Iran does not want to attack the U.S., they want to be the leader of the middle east and probably Turkey too. They can’t do that if the capital is a smoking hole in the ground. They have every incentive to make nice with the west and the middle east certainly needs a sane honest leader.

SeventhSense's avatar

@jerv
When has the US ever avoided a hornet’s nest and let something take its course. We love stirring things up. :)

SeventhSense's avatar

@Ron_C
The problem is that the leaders of Iran are nothing less than absolutely detrmined to have war with Israel. Sentiment like this objective AP report is the true face of the leaders of Iran. There is no gray area here. They are a danger to Israel and the region and do not want to co exist. Something has to give eventually.
And yes they have as much of a hatred of the US as Israel.

SeventhSense's avatar

@jerv
Whatever. In this case the evidence (or lack of evidence of nukes) is clearly in favor of my argument.

iamthemob's avatar

@SeventhSense

Which argument though?

If you’re saying “Nuclear weapons are hard to build” I agree.

If you’re saying “The only reason why they aren’t built is because it would be too hard even if they had the uranium” I don’t see how…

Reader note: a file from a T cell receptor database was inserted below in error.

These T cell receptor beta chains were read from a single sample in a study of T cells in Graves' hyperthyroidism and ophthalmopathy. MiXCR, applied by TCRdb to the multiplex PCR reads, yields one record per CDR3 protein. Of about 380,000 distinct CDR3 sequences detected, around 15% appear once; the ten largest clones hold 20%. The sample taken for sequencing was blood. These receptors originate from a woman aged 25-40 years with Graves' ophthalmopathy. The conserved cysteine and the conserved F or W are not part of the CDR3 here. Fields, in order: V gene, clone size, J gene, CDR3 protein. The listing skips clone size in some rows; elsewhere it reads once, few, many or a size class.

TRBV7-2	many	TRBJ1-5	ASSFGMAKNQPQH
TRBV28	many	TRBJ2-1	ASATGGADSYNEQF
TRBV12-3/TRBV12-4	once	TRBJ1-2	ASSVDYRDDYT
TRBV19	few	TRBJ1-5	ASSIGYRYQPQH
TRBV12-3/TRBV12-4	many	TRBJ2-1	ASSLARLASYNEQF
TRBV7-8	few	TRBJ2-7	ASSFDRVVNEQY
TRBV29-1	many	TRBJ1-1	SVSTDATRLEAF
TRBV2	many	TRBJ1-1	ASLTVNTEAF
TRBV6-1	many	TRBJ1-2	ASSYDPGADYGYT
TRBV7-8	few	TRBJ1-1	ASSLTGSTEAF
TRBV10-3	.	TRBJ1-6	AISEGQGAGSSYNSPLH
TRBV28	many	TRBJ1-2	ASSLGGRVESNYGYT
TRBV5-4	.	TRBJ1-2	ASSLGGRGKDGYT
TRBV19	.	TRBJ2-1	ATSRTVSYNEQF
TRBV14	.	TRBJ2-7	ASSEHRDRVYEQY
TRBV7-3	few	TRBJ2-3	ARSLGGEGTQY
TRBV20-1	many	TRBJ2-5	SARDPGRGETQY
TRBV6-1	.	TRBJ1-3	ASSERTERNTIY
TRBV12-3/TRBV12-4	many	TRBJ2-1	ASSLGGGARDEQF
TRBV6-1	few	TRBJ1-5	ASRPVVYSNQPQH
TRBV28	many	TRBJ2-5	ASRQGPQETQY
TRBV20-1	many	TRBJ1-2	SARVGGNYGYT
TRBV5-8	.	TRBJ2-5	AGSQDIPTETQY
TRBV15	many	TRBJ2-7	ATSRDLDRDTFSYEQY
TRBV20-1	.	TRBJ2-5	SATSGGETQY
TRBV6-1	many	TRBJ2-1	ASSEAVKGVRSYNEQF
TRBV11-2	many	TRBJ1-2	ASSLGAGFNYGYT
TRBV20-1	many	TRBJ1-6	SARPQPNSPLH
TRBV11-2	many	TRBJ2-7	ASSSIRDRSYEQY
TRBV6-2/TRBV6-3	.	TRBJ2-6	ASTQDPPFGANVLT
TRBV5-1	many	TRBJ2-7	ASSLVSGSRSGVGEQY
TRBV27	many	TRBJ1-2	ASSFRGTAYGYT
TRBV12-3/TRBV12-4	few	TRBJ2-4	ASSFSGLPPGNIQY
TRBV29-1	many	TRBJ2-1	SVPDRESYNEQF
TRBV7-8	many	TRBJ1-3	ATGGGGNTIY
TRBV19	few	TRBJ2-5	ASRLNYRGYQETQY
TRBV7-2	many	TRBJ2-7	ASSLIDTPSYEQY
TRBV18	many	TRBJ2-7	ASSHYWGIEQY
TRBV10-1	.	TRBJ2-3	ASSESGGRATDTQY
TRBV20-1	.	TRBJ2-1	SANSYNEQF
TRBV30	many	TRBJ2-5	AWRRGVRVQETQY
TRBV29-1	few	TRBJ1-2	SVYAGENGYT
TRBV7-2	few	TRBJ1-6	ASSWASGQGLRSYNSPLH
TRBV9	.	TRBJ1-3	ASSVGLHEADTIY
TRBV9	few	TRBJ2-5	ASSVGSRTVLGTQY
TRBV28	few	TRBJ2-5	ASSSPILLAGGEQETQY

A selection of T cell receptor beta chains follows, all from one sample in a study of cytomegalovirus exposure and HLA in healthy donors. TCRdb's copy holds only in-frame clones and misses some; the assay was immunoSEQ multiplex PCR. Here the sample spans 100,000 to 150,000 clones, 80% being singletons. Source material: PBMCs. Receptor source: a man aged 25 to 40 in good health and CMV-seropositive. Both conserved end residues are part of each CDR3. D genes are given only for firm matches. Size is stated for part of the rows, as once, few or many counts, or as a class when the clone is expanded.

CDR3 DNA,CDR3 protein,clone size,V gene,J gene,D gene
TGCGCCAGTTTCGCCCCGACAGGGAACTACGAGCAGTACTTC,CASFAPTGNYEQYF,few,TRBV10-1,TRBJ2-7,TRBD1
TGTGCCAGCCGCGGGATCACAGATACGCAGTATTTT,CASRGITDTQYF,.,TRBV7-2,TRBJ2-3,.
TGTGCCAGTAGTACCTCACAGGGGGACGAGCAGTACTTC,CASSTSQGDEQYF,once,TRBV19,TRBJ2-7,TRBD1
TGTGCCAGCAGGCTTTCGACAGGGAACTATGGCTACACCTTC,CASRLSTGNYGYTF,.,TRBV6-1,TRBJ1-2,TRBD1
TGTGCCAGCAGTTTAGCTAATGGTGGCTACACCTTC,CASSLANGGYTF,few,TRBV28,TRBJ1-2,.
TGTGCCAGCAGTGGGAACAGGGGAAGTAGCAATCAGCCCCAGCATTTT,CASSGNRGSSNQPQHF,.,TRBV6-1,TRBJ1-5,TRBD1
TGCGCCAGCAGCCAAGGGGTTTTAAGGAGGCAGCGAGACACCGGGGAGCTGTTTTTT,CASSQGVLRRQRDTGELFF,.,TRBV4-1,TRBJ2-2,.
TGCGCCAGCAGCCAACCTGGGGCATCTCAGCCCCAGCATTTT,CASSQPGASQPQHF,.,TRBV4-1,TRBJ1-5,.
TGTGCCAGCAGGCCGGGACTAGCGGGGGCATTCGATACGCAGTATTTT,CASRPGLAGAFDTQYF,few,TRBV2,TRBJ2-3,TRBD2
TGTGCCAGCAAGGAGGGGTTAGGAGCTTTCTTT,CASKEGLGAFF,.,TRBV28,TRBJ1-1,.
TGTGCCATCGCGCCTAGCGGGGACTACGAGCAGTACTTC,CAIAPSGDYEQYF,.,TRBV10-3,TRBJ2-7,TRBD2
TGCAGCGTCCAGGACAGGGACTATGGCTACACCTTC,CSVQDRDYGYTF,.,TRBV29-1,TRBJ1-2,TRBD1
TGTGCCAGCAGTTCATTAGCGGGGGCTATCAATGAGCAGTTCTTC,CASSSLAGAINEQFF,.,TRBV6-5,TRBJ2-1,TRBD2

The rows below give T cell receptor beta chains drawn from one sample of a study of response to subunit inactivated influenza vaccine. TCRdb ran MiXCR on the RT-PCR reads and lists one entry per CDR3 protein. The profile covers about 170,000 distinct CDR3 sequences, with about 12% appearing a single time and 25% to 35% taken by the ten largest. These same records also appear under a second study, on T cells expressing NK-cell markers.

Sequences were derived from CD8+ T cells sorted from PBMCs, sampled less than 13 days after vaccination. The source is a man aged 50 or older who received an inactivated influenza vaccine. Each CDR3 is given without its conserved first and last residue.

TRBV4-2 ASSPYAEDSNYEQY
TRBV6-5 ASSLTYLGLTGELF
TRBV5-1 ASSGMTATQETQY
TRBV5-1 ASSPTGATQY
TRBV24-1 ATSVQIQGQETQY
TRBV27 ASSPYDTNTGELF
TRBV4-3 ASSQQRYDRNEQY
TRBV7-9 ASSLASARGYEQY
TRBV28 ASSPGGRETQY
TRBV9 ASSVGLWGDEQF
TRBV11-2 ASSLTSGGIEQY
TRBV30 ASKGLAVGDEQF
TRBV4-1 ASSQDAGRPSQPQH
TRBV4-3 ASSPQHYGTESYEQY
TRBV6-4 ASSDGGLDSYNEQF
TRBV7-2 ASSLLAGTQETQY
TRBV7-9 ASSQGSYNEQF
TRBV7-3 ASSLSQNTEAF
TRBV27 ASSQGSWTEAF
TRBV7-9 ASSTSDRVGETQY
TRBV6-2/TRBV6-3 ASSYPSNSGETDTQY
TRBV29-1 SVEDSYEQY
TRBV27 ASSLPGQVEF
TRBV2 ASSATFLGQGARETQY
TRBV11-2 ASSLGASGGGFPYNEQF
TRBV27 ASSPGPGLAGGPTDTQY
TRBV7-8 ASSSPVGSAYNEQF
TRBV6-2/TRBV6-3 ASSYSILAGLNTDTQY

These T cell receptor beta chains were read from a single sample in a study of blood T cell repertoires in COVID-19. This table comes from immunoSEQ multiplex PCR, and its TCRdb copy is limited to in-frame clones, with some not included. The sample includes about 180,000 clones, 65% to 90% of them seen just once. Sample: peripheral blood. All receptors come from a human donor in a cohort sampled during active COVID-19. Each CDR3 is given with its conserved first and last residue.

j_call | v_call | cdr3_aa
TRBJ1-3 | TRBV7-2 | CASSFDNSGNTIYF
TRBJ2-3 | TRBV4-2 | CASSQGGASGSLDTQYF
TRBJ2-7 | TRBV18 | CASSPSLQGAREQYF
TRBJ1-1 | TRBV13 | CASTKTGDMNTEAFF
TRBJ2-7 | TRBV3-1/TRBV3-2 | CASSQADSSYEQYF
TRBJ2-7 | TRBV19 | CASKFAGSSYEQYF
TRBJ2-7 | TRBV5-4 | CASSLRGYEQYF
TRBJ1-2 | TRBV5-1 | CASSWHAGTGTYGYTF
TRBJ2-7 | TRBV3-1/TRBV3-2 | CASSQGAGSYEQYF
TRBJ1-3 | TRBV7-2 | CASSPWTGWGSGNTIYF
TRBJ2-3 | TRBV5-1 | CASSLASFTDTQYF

jerv's avatar

@iamthemob Nor do I. Maybe if he saw what is really required, and knew a little more about Uranium (both in science and in logistics), things would be different. The simple truth is that the requirements for and output of a power plant are quite different from what you need for any weapon other than a “dirty bomb”.

SeventhSense's avatar

@jerv
You’re absolutely right. I am not a physicist nor are you. Please show me these dirty bombs showing up all over the world.

iamthemob's avatar

@SeventhSense

Uhm…I don’t understand what that would prove.

jerv's avatar

@SeventhSense No, I’m not a physicist; just an ex-sailor who has some training dealing with nuclear reactors (Power School sucks!) and a few friends who dealt with nuclear weapons.

As for the dirty bombs, the fact that there are not dirty bombs popping up left and right should clue you in as to how hard it is to get even the unrefined nasty radioactive stuff, and refining them to even powerplant grade is something that really requires the resources of a mid-sized national government.